If there is a compelling reason why you are not able to disclose, for example you live in a state that restricts fostering or adoption by LGBTQ couples, consult with an LGBTQ family law attorney or LGBTQ advocacy organization before moving forward. There may be ways to resolve difficult scenarios and it is best to have as many supportive connections and as much information as possible.
Q: What About Intercountry Adoption?
A: At this point, it can be difficult for any individual or couple to pursue an intercountry adoption, regardless of their sexual orientation or gender expression. The process is becoming increasingly complicated and restrictive, and, more often, the children who are available for adoption are older and often have additional physical or emotional challenges. There will likely be additional challenges for same-sex couples as many countries that remain open for intercountry adoptions have laws, policies, or cultural norms that create barriers to adoption for LGBTQ adults.
Q: What Should I Expect from the Home Study or Family Assessment?
A: Many families will find the home study (or family assessment) somewhat daunting or even intrusive. The goal of this process is to learn about you as an individual and as a couple, if applicable. It will assess the strengths and capacities you would bring parenting to a child or children and help prepare you for the transition to parenthood. It is also the process through with the social worker determines that the home is a safe and secure place for a child, while taking the child’s age, individual needs, and preferences into consideration. It will be helpful to keep that in mind when preparing for your home study. The home study may create added anxiety for LGBTQ individuals and couples, particularly when there are concerns about a chosen agency’s policies or procedures. Again, by researching welcoming agencies beforehand and ensuring open communication upfront, you increase the likelihood that the home study social worker will be prepared to conduct an open and mutually beneficial home study.
If you feel at any point that your home study social worker is asking inappropriate questions, is uncomfortable with you, or is being biased in the assessment, you should express your concerns with that person first and then their supervisor.
Q: What Do I Do if I think an Agency Is Discriminating or Being Unfair?
A: As noted above, if you feel at any time that a particular agency staff person is being unfair, disrespectful, or discriminatory, you should share your concerns first with that person. There may be a simple misunderstanding that can be corrected immediately. If you do not get a reasonable response, you may then choose to report your concerns to that person’s supervisor. Keep in mind that while the potential for being treated unfairly exists, sometimes agencies have competing demands. For example, the agency’s social workers may not return anybody’s calls quickly because of the staff’s high workload. Different-sex couples may very well be waiting just as long as same-sex couples.
Support groups are one way to interact with other couples who are going through the process of waiting and who can share your experiences and offer support. It is important to speak up when you feel something is unfair, to report up the chain of command, and to be open to the possibility that you may be misjudging the situation. If you still experience complications after speaking with a supervisor, you may elevate your grievance to the attention of the county or district agency director or state ombudsman. In cases of explicit discrimination after speaking with a supervisor or county director, contact an LGBTQ advocacy organization.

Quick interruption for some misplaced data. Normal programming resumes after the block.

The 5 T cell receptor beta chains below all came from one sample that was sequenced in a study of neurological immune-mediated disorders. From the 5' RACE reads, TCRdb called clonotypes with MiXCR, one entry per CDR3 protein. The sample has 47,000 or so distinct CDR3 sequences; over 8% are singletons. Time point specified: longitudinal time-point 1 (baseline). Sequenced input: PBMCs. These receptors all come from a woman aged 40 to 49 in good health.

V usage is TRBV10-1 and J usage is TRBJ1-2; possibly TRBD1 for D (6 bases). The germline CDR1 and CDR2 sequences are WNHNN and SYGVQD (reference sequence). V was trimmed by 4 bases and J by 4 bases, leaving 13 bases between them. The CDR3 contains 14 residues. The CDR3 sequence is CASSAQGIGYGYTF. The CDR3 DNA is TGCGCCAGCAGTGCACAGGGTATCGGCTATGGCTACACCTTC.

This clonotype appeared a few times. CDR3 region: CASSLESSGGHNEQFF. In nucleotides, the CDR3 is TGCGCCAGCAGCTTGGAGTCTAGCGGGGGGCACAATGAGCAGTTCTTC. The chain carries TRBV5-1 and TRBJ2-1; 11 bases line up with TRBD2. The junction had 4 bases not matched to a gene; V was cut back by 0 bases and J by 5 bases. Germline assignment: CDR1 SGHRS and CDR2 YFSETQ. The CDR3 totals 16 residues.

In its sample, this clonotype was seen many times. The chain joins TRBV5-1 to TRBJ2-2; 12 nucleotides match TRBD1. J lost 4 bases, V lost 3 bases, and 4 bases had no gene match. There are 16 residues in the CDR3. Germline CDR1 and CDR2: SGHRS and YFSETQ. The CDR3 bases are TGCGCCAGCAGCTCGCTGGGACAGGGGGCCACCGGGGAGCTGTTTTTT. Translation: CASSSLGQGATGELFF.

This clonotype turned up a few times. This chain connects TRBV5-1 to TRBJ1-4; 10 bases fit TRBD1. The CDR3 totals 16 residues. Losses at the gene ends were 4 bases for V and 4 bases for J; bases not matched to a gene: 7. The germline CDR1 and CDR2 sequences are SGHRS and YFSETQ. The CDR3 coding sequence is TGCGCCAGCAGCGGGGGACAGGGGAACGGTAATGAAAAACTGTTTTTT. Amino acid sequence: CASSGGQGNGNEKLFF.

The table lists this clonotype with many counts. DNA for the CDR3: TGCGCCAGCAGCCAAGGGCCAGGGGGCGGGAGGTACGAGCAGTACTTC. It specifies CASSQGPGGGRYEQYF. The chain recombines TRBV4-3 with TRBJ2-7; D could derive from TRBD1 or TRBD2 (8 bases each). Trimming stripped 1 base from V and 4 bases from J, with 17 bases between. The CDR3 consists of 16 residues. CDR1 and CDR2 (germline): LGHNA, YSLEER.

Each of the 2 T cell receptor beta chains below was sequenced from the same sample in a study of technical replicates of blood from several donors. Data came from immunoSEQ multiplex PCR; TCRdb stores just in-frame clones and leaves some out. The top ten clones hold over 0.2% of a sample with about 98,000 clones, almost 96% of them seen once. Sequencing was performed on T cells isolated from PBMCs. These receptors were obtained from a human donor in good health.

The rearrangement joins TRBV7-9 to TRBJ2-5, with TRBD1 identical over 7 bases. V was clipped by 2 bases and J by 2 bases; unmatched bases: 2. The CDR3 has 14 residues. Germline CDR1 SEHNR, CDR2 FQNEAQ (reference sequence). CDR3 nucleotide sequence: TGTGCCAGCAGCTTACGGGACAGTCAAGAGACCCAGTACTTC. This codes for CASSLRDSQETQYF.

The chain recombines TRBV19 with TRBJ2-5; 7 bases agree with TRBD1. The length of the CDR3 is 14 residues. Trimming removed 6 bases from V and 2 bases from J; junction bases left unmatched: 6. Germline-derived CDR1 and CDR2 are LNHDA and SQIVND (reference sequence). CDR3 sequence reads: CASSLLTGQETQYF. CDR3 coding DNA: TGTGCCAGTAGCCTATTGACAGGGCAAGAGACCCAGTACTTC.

Q: How Do I Find Support During the Waiting Process?
A: Many agencies, both public and private, have support groups available for families waiting to adopt. Be sure to ask your social worker for a referral to those groups, ask if other LGBTQ families are in the group, and find out if the facilitator is LGBTQ-competent and friendly. There are also LGBTQ parent support groups across the country where you can connect with other foster and adoptive families. It is helpful to think of the waiting period as an opportunity to start networking with other LGBTQ families who can become a support network for you as you transition into parenthood. if you are not able to find a group in your local community or through your local agency, you can explore online discussion forums for waiting families and for LGBTQ families in general. You may even want to consider starting a group if one does not currently exist.
Q: What Do Experienced LGBTQ Parents Have to Offer as Advice?
A: Most LGBTQ parents say that they benefit from being part of a larger community of LGBTQ parents where their children can see other families like theirs, especially as they get older. LGBTQ adoptive parents often have networks that overlap, some of which are linked to the adoption community and some to the LGBTQ community. Experienced parents also recommend that you research the LGBTQ policies of your local child care facilities or schools and identify pediatricians and other service providers who are both affirming and a good fit for your family’s needs. Finally, other LGBTQ parents recommend that you think about how you will talk to your family, friends, neighbors, teachers, and others about your family and how you will answer challenging questions that may arise.
All qualified individuals and couples who are willing and able to provide a loving, permanent home to a child should be encouraged to do so and receive support in the process. Being well prepared and backed with research will help ensure a smooth process overall.